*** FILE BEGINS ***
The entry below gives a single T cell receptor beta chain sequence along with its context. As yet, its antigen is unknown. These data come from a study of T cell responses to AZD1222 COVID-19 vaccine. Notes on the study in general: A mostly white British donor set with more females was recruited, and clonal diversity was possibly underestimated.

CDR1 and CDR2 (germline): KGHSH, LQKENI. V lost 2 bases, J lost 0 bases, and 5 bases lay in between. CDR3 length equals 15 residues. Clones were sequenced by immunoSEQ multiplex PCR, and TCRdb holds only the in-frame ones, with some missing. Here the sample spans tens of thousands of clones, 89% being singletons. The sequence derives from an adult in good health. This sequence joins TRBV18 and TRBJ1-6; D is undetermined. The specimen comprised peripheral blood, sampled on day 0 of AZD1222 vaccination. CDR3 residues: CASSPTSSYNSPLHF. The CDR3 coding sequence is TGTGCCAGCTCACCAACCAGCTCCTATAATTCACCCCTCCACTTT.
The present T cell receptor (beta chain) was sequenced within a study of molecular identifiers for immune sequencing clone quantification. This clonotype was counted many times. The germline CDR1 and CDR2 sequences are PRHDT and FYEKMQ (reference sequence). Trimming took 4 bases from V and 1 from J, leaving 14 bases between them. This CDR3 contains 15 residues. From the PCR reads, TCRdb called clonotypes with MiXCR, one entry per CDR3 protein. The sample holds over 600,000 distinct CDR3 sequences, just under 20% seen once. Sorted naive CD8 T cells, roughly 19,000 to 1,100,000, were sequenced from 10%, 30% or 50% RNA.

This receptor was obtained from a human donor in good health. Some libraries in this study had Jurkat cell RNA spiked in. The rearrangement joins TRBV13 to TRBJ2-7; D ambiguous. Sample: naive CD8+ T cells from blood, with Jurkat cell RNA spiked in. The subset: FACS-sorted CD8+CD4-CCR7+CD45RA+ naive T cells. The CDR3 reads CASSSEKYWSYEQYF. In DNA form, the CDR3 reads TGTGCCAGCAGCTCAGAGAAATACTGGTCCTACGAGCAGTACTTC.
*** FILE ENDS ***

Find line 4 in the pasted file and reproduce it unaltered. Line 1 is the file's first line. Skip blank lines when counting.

This receptor was obtained from a human donor in good health. Some libraries in this study had Jurkat cell RNA spiked in. The rearrangement joins TRBV13 to TRBJ2-7; D ambiguous. Sample: naive CD8+ T cells from blood, with Jurkat cell RNA spiked in. The subset: FACS-sorted CD8+CD4-CCR7+CD45RA+ naive T cells. The CDR3 reads CASSSEKYWSYEQYF. In DNA form, the CDR3 reads TGTGCCAGCAGCTCAGAGAAATACTGGTCCTACGAGCAGTACTTC.